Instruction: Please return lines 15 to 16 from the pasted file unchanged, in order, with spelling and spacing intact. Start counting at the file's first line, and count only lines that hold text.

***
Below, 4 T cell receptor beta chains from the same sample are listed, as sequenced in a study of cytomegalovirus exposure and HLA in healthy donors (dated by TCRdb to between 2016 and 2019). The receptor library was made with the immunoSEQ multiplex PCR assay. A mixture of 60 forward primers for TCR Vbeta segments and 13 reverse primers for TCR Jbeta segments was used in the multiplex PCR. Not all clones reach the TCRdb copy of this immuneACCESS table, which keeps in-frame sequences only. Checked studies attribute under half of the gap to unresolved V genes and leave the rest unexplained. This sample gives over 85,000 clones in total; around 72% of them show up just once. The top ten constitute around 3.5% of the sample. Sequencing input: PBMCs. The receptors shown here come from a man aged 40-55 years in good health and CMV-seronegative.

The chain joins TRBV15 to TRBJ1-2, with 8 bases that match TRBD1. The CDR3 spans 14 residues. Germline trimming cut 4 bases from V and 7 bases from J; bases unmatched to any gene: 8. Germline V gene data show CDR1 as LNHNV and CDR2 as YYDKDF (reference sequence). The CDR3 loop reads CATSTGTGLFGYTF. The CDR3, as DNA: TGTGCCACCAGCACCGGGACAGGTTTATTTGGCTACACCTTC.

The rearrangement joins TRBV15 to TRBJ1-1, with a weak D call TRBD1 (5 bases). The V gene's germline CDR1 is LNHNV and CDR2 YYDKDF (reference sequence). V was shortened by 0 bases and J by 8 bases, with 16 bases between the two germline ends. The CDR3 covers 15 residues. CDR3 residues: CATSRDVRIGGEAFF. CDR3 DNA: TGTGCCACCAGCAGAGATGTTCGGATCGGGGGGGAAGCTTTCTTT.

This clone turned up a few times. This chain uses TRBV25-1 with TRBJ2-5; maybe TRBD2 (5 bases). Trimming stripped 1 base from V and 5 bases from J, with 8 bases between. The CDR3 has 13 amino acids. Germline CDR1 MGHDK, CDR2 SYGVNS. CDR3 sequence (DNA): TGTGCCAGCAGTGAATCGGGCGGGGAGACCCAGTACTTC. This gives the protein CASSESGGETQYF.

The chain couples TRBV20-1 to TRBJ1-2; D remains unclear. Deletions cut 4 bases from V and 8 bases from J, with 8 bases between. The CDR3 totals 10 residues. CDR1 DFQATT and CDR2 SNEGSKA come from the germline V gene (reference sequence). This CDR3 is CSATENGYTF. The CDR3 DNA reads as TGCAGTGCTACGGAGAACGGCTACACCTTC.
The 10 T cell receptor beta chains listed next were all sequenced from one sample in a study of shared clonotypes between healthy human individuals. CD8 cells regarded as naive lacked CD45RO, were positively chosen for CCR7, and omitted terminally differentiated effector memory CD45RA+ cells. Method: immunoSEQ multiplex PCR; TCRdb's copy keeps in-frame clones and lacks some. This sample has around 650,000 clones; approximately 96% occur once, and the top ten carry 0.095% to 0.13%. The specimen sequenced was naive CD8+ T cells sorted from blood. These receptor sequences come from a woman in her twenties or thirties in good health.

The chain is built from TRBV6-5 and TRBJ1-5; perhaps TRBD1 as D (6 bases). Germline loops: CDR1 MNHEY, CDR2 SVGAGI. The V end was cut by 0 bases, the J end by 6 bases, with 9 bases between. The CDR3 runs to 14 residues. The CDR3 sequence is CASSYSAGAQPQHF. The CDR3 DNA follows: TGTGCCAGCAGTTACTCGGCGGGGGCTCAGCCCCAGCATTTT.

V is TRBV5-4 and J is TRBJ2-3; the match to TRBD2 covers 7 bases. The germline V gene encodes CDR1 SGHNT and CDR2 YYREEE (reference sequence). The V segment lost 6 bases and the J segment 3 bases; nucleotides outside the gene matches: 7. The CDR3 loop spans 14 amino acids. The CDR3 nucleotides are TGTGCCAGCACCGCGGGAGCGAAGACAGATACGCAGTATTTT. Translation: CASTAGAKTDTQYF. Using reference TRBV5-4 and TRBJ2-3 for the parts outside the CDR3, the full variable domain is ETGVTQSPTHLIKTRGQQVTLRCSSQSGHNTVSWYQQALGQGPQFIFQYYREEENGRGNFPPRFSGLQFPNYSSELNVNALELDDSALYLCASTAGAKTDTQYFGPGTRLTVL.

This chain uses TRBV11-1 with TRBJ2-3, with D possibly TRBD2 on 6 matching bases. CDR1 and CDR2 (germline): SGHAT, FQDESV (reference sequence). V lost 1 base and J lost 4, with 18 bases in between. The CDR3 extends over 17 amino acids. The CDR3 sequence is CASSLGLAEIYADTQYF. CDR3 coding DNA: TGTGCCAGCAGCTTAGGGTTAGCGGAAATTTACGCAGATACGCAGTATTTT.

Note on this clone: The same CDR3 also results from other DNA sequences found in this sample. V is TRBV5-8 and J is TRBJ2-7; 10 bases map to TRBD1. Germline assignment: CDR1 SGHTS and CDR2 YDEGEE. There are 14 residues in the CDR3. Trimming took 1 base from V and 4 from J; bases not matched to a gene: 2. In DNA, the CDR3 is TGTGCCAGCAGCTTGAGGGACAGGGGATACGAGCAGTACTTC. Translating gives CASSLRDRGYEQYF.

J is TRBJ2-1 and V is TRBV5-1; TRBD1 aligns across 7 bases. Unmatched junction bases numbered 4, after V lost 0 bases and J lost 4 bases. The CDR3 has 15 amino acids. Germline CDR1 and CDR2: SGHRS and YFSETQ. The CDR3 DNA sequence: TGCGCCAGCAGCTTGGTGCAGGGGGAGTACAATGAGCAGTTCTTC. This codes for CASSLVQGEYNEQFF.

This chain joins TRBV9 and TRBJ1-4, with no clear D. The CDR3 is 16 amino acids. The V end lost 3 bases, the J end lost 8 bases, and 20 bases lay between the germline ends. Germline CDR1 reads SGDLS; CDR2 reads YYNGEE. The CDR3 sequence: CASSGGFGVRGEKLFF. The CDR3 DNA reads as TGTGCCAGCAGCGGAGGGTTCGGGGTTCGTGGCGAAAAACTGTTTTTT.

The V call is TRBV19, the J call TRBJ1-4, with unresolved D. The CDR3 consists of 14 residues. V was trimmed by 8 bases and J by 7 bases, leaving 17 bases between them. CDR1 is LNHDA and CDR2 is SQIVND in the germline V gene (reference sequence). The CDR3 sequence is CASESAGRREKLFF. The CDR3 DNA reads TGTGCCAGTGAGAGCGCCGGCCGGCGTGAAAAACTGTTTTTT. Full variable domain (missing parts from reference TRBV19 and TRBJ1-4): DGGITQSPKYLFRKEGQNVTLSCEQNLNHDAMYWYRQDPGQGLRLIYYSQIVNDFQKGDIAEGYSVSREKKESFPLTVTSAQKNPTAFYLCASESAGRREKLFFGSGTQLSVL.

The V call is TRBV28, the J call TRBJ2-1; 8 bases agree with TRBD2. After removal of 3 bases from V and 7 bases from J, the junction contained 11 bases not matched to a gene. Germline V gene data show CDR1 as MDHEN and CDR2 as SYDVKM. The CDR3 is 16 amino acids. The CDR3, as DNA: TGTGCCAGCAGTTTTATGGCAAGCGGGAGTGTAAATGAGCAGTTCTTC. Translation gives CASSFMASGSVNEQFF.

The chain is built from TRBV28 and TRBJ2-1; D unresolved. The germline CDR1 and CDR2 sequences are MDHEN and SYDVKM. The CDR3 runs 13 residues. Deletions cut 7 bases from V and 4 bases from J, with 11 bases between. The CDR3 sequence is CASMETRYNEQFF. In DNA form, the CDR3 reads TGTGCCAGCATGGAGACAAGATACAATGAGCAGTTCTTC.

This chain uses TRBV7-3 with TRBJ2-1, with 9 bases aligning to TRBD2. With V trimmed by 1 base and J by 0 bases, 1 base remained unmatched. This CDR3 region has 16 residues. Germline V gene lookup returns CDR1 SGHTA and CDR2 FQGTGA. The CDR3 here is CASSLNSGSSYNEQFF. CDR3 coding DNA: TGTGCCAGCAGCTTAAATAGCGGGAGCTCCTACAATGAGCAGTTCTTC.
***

The chain is built from TRBV28 and TRBJ2-1; D unresolved. The germline CDR1 and CDR2 sequences are MDHEN and SYDVKM. The CDR3 runs 13 residues. Deletions cut 7 bases from V and 4 bases from J, with 11 bases between. The CDR3 sequence is CASMETRYNEQFF. In DNA form, the CDR3 reads TGTGCCAGCATGGAGACAAGATACAATGAGCAGTTCTTC.

This chain uses TRBV7-3 with TRBJ2-1, with 9 bases aligning to TRBD2. With V trimmed by 1 base and J by 0 bases, 1 base remained unmatched. This CDR3 region has 16 residues. Germline V gene lookup returns CDR1 SGHTA and CDR2 FQGTGA. The CDR3 here is CASSLNSGSSYNEQFF. CDR3 coding DNA: TGTGCCAGCAGCTTAAATAGCGGGAGCTCCTACAATGAGCAGTTCTTC.